Case Tests Rights of Learning Disabled
Entitlements for students clash with academic standards on campus
Boston University has long been a leader in helping students with learning disabilities earn their diplomas. Students who have trouble concentrating in class can have assistants take notes for them. Those who don't process information quickly get extra time on tests.
But two years ago, the university began to reevaluate these services, prompted by what the school says were faculty complaints. Learning-disabled students on the Gothic-spired campus objected, and BU is now embroiled in a lawsuit that could define how colleges across the US identify and serve such students.
At issue is whether students with special needs can get an equal education in America's most hallowed halls of learning. But the emotional case now unfolding in a federal courtroom in Boston also points to a broader issue - individual rights versus academic standards.
"The larger issue is, exactly what are the rights and responsibilities of students compared with the rights of institutions to protect their academic integrity and academic standards?" says Salome Heyward of Heyward Lawton & Associates in Cambridge, Mass., which advises universities and businesses on complying with disability law.
Take Elizabeth Guckenberger, a third-year BU law student. She was diagnosed with dyslexia, a learning disorder believed to impair reading ability, when she was a college freshman. When she started law school at BU in 1994, BU granted her a reduced course load, which means she will graduate in four years, rather than three. In addition, she takes exams in a quiet room and gets twice the time as other students.
"I definitely need my accommodations to achieve the success that I'm able to," says Ms. Guckenberger, one of 10 students who sued the university in July 1996.
But in 1995, BU told her she would need to be reevaluated - at an out-of-pocket cost of $800. Guckenberger still qualifies as learning-disabled under BU's new policies, but other students do not. "I jumped through all their hoops," she says, "but there were students who didn't who were denied accommodations."
The students' suit charges that the university violates the 1990 Americans With Disabilities Act. Under the act, universities must provide "reasonable accommodations" for students with disabilities - including those with learning difficulties. The case is expected to settle several key issues:
* What documentation colleges can require of a student to establish that he or she is learning disabled.
* What accommodations they must provide.
* Whether universities can refuse to allow any substitutions for academic requirements.
"What, hopefully, this case will do is give the parties on both sides a sense of where the line is," says Ms. Heyward.
More learning-disabled students
The private liberal-arts university is not alone in reexamining how it serves students with disabilities. Cuts in state and federal funding are forcing other institutions to take a closer look at the programs they provide.
Moreover, the debate is likely to intensify as the number of learning-disabled students increases. In 1994, 3 percent of college freshman identified themselves as learning-disabled, compared with 2 percent in 1991, according to the American Council on Education in Washington.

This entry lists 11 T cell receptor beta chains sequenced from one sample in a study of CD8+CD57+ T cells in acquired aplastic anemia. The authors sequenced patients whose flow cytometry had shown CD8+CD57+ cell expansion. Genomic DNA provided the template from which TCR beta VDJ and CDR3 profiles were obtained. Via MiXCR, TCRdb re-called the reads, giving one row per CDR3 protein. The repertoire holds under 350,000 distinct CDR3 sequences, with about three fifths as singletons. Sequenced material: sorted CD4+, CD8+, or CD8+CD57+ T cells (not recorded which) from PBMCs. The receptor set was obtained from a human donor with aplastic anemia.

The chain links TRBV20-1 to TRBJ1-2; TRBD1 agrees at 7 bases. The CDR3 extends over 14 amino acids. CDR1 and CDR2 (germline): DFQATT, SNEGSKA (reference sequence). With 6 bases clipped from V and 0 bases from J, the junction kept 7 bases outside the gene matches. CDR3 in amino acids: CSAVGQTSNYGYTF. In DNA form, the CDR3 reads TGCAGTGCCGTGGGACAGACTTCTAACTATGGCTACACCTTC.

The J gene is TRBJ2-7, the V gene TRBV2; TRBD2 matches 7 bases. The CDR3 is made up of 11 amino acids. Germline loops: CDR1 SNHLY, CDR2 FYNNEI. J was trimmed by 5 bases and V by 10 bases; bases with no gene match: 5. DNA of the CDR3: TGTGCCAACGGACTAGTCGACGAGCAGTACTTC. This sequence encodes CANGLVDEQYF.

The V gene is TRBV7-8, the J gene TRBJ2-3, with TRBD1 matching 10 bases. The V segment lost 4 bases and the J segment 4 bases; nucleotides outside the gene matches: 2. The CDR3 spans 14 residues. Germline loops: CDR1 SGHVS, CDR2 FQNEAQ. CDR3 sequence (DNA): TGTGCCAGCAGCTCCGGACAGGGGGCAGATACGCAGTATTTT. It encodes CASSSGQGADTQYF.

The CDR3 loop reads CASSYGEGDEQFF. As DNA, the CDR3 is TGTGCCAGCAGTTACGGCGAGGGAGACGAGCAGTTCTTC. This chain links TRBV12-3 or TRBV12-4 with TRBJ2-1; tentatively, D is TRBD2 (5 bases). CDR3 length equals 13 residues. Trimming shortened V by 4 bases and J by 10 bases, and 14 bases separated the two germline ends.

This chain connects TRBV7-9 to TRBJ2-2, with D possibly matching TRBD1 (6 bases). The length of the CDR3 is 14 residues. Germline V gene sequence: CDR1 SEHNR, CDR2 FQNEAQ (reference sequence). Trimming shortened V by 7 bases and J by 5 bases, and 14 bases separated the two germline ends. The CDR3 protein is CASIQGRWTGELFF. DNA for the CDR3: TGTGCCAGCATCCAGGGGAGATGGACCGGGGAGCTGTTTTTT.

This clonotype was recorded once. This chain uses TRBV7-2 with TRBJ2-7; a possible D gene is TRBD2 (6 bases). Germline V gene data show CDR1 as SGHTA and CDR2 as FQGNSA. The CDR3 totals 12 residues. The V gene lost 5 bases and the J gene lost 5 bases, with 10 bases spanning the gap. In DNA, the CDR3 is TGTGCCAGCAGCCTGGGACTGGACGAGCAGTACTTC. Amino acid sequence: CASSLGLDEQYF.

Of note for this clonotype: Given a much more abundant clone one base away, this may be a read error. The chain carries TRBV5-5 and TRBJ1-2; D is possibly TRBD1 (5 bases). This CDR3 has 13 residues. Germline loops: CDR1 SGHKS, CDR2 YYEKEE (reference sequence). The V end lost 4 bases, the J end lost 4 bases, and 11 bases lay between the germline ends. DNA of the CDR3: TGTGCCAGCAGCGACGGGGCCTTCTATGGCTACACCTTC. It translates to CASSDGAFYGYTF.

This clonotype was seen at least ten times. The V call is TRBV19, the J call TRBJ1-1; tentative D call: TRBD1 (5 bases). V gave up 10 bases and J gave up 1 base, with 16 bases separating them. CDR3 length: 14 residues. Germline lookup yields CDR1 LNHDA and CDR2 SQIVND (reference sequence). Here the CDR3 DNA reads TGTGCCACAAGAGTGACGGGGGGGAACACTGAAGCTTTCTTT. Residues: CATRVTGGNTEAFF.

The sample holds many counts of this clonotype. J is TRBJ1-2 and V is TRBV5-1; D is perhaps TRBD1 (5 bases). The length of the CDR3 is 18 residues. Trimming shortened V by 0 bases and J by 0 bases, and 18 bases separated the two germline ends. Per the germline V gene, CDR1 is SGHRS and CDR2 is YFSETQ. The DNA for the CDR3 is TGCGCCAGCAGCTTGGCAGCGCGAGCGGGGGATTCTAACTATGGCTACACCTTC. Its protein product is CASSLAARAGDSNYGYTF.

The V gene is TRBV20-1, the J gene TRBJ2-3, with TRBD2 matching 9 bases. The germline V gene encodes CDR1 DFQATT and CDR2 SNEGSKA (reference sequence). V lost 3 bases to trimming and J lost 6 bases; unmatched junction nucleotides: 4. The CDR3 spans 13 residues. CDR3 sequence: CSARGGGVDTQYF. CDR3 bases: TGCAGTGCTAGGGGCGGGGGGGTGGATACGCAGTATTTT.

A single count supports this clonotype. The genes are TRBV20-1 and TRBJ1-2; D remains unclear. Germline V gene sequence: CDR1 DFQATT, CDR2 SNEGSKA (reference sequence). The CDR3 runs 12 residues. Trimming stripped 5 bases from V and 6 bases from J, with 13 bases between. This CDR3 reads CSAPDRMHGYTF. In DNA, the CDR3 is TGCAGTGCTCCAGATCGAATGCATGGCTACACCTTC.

Students bringing the suit characterize Boston University's reform effort as a one-man crusade by former-provost Jon Westling (now university president). They argue that disparaging remarks he has made in speeches about people in the learning-disability field indicate he is biased and that he is not qualified to evaluate the students' requests for accommodations.
Some outside observers agree. "I think they went overboard is second-guessing their own experts," says Carol DeSouza, ADA compliance officer at the University of Massachusetts, Boston, who is watching the case closely.
In defense of academic standards
BU defends its policies, including a requirement that learning-disabled students be retested every three years by a certified psychologist or physician (as opposed to learning specialists). The policy has long been in place but was not enforced, says BU spokesman Kevin Carleton.
It also no longer allows any undergrads to make substitutions for foreign-language or math courses, which the plaintiffs argue is necessary for some learning-disabled students. Instead, the university offers tutoring for those who need it.
"Nobody is suggesting that we have two different sets of grades," says William Hunt, one of the attorneys for the students. The case, he says, is about having an environment that levels the playing field so that students can do work "of the same kind and quality as anybody else."
Boston University says it does not intend to reduce services to the 200 learning-disabled students on its 30,000-student campus. "We do not feel that it is inappropriate for students with a learning disability to have accommodations," says Mr. Carleton. "All we're asking is that they be properly documented, that the accommodations be in line with the diagnosis and be supported by the medical literature."
But those with learning disabilities worry that if Boston University is permitted to scale back its services, other schools will do the same.
"What worries me if Boston University prevails is that it may become too easy for institutions to pretend that learning disabilities don't even exist," says Steven Nelson of Landmark College in Putney, Vt., a two-year college where all students are diagnosed with learning disabilities.
More than a dozen four-year institutions now automatically accept the college's students as juniors upon their graduation from Landmark.
"They want to have students who have been diagnosed with learning problems and come through our program," he says, "because they know they will work hard and succeed."